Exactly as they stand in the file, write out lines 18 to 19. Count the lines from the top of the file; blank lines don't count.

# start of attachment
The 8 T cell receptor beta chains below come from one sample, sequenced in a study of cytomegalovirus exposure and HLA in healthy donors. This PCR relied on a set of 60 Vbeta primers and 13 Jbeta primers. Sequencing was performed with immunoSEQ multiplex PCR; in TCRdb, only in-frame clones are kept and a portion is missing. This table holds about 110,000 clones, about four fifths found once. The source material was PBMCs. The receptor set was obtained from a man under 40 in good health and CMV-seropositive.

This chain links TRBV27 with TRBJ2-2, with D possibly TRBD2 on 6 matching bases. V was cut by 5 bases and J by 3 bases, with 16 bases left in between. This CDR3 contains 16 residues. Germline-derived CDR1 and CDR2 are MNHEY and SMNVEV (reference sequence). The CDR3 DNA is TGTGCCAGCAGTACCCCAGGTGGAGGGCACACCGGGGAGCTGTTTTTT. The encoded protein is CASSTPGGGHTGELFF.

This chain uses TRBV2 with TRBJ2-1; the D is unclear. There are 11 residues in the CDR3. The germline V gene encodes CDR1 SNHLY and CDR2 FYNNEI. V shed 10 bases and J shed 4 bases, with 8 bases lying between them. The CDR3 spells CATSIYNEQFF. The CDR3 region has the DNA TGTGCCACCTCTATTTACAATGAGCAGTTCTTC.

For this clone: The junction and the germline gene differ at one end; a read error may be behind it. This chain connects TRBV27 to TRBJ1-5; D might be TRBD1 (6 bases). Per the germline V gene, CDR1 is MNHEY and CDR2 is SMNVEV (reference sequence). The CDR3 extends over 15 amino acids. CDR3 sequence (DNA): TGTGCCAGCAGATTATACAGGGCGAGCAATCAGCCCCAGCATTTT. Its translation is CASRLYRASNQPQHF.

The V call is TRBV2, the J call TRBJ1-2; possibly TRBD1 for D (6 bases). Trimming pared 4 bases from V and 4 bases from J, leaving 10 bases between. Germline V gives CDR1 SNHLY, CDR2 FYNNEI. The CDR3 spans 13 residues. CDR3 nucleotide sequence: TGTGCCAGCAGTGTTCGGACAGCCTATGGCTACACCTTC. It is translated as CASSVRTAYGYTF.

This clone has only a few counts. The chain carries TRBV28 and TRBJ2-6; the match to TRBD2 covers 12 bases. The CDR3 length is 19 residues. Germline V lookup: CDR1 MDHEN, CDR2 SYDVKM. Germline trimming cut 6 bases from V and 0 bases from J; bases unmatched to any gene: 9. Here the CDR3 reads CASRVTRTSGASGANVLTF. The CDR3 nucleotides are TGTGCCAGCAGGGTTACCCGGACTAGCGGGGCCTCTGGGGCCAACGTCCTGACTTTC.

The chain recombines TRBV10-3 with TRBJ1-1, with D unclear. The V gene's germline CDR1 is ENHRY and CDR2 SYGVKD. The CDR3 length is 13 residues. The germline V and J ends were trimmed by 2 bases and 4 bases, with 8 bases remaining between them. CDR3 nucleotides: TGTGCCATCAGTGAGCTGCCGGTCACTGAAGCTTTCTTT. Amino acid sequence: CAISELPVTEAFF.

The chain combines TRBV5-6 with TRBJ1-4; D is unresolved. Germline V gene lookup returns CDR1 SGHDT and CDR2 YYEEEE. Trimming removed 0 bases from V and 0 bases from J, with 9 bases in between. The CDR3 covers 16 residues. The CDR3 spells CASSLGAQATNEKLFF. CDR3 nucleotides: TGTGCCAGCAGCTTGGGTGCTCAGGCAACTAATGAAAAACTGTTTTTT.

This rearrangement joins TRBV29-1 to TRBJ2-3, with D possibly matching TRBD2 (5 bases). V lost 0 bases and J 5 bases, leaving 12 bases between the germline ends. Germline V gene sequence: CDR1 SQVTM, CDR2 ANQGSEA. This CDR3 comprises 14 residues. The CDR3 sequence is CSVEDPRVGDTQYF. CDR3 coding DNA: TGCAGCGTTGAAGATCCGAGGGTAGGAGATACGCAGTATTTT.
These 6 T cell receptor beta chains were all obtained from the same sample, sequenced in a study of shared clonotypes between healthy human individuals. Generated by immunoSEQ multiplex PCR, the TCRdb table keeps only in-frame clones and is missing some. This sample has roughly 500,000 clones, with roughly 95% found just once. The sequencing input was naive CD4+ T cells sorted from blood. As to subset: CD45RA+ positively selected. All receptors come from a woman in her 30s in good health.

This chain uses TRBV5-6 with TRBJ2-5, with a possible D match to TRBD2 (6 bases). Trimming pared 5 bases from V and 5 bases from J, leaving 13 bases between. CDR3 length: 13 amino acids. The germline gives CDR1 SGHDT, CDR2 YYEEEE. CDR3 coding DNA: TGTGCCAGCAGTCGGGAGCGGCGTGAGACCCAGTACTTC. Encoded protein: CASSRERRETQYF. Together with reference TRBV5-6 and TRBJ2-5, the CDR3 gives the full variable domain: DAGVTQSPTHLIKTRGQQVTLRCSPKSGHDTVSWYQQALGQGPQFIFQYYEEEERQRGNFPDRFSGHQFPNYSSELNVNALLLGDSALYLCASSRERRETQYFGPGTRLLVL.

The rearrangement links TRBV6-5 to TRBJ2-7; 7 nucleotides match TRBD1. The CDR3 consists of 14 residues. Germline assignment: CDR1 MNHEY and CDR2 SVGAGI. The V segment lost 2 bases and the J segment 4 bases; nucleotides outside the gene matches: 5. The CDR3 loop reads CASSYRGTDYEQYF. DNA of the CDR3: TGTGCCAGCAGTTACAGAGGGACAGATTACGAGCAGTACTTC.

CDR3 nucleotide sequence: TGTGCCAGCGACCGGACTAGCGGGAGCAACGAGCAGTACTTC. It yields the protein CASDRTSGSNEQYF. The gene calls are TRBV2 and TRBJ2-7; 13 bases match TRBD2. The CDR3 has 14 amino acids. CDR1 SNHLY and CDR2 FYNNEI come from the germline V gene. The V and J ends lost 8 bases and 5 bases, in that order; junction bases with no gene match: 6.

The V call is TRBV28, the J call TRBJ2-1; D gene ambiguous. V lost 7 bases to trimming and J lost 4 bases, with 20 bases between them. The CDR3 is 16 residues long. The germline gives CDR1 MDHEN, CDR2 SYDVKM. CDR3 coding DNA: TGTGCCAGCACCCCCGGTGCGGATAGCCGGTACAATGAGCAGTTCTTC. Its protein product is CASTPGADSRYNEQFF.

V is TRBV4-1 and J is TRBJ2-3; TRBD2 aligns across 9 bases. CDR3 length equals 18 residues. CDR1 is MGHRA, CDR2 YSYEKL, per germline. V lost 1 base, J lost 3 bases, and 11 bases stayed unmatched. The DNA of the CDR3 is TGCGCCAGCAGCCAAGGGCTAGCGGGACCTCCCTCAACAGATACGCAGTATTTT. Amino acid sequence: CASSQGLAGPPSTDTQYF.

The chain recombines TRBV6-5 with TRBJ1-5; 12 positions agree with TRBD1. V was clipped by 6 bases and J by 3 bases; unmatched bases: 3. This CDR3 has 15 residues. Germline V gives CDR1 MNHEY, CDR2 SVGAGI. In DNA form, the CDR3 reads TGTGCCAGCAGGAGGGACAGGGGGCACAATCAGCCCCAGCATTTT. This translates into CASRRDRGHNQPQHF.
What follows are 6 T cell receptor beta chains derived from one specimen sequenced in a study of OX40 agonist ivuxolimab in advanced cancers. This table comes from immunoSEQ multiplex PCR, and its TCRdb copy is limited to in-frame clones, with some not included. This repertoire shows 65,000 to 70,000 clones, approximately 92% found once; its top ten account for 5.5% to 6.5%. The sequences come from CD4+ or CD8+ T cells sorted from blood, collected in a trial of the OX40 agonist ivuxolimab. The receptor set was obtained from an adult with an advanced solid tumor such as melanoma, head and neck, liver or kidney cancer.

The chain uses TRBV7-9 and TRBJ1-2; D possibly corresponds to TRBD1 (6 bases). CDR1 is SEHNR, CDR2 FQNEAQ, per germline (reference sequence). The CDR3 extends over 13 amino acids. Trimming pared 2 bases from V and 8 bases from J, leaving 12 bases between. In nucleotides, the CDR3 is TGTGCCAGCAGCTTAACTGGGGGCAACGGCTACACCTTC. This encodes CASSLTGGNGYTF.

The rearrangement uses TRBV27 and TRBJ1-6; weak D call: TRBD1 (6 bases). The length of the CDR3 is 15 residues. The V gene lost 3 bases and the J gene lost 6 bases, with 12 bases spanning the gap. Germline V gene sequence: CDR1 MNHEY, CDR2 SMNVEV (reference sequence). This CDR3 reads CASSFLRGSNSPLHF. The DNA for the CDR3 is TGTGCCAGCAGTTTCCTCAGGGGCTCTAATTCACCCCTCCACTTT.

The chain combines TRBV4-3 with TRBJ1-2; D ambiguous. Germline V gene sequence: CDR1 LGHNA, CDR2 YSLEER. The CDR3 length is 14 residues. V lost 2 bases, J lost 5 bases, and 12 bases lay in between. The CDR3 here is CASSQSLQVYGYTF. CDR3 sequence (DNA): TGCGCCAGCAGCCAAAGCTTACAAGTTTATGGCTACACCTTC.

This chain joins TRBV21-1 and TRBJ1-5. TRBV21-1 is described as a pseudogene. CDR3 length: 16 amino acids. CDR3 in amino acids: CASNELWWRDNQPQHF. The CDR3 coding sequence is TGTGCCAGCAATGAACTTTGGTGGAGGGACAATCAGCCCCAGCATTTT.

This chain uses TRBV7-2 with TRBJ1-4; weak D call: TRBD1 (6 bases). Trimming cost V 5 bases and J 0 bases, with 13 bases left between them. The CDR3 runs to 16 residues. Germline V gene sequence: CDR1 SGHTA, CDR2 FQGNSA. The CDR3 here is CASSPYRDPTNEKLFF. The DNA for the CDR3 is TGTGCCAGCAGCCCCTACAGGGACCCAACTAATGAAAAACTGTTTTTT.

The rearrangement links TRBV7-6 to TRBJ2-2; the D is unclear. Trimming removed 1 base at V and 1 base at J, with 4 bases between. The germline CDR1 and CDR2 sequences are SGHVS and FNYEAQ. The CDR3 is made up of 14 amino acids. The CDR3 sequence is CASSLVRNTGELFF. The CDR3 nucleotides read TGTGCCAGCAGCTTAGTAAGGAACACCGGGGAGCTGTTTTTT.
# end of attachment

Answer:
The chain uses TRBV7-9 and TRBJ1-2; D possibly corresponds to TRBD1 (6 bases). CDR1 is SEHNR, CDR2 FQNEAQ, per germline (reference sequence). The CDR3 extends over 13 amino acids. Trimming pared 2 bases from V and 8 bases from J, leaving 12 bases between. In nucleotides, the CDR3 is TGTGCCAGCAGCTTAACTGGGGGCAACGGCTACACCTTC. This encodes CASSLTGGNGYTF.

The rearrangement uses TRBV27 and TRBJ1-6; weak D call: TRBD1 (6 bases). The length of the CDR3 is 15 residues. The V gene lost 3 bases and the J gene lost 6 bases, with 12 bases spanning the gap. Germline V gene sequence: CDR1 MNHEY, CDR2 SMNVEV (reference sequence). This CDR3 reads CASSFLRGSNSPLHF. The DNA for the CDR3 is TGTGCCAGCAGTTTCCTCAGGGGCTCTAATTCACCCCTCCACTTT.